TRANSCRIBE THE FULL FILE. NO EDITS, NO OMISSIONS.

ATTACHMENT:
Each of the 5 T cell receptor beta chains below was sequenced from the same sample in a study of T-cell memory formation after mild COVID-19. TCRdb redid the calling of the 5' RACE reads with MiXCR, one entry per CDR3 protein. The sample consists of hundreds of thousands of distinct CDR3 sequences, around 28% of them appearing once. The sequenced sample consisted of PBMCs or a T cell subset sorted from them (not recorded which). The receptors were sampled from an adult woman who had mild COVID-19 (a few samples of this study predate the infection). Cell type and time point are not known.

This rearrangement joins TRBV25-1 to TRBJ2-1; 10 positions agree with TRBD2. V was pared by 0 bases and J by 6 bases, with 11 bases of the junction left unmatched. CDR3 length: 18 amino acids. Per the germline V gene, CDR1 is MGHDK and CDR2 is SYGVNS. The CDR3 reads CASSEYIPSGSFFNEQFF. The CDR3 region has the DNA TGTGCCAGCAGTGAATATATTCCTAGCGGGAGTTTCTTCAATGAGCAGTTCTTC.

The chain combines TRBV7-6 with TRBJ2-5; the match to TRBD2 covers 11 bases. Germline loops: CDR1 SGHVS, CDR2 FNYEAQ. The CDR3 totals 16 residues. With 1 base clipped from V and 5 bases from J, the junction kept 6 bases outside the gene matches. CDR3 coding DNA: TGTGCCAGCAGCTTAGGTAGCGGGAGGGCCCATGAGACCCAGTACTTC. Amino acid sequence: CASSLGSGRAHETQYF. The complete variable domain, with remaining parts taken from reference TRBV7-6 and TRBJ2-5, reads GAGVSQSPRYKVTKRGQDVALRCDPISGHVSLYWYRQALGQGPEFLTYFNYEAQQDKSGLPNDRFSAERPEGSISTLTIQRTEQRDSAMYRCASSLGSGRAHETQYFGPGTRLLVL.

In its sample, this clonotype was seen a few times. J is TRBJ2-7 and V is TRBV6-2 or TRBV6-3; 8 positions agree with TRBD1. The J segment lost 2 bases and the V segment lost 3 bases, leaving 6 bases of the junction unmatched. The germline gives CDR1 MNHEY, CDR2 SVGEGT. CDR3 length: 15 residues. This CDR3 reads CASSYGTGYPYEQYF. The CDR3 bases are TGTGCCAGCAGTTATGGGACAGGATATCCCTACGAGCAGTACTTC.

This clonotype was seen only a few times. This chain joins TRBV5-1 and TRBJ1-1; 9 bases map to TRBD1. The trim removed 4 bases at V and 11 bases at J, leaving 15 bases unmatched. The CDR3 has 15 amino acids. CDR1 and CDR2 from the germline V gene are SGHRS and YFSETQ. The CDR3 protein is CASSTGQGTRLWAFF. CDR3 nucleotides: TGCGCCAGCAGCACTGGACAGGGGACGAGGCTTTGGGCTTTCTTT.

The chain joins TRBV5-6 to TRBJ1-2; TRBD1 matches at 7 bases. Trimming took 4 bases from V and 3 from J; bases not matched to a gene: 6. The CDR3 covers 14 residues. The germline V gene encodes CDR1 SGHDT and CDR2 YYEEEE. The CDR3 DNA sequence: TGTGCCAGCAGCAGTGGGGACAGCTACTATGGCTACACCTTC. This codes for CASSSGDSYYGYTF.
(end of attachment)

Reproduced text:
Each of the 5 T cell receptor beta chains below was sequenced from the same sample in a study of T-cell memory formation after mild COVID-19. TCRdb redid the calling of the 5' RACE reads with MiXCR, one entry per CDR3 protein. The sample consists of hundreds of thousands of distinct CDR3 sequences, around 28% of them appearing once. The sequenced sample consisted of PBMCs or a T cell subset sorted from them (not recorded which). The receptors were sampled from an adult woman who had mild COVID-19 (a few samples of this study predate the infection). Cell type and time point are not known.

This rearrangement joins TRBV25-1 to TRBJ2-1; 10 positions agree with TRBD2. V was pared by 0 bases and J by 6 bases, with 11 bases of the junction left unmatched. CDR3 length: 18 amino acids. Per the germline V gene, CDR1 is MGHDK and CDR2 is SYGVNS. The CDR3 reads CASSEYIPSGSFFNEQFF. The CDR3 region has the DNA TGTGCCAGCAGTGAATATATTCCTAGCGGGAGTTTCTTCAATGAGCAGTTCTTC.

The chain combines TRBV7-6 with TRBJ2-5; the match to TRBD2 covers 11 bases. Germline loops: CDR1 SGHVS, CDR2 FNYEAQ. The CDR3 totals 16 residues. With 1 base clipped from V and 5 bases from J, the junction kept 6 bases outside the gene matches. CDR3 coding DNA: TGTGCCAGCAGCTTAGGTAGCGGGAGGGCCCATGAGACCCAGTACTTC. Amino acid sequence: CASSLGSGRAHETQYF. The complete variable domain, with remaining parts taken from reference TRBV7-6 and TRBJ2-5, reads GAGVSQSPRYKVTKRGQDVALRCDPISGHVSLYWYRQALGQGPEFLTYFNYEAQQDKSGLPNDRFSAERPEGSISTLTIQRTEQRDSAMYRCASSLGSGRAHETQYFGPGTRLLVL.

In its sample, this clonotype was seen a few times. J is TRBJ2-7 and V is TRBV6-2 or TRBV6-3; 8 positions agree with TRBD1. The J segment lost 2 bases and the V segment lost 3 bases, leaving 6 bases of the junction unmatched. The germline gives CDR1 MNHEY, CDR2 SVGEGT. CDR3 length: 15 residues. This CDR3 reads CASSYGTGYPYEQYF. The CDR3 bases are TGTGCCAGCAGTTATGGGACAGGATATCCCTACGAGCAGTACTTC.

This clonotype was seen only a few times. This chain joins TRBV5-1 and TRBJ1-1; 9 bases map to TRBD1. The trim removed 4 bases at V and 11 bases at J, leaving 15 bases unmatched. The CDR3 has 15 amino acids. CDR1 and CDR2 from the germline V gene are SGHRS and YFSETQ. The CDR3 protein is CASSTGQGTRLWAFF. CDR3 nucleotides: TGCGCCAGCAGCACTGGACAGGGGACGAGGCTTTGGGCTTTCTTT.

The chain joins TRBV5-6 to TRBJ1-2; TRBD1 matches at 7 bases. Trimming took 4 bases from V and 3 from J; bases not matched to a gene: 6. The CDR3 covers 14 residues. The germline V gene encodes CDR1 SGHDT and CDR2 YYEEEE. The CDR3 DNA sequence: TGTGCCAGCAGCAGTGGGGACAGCTACTATGGCTACACCTTC. This codes for CASSSGDSYYGYTF.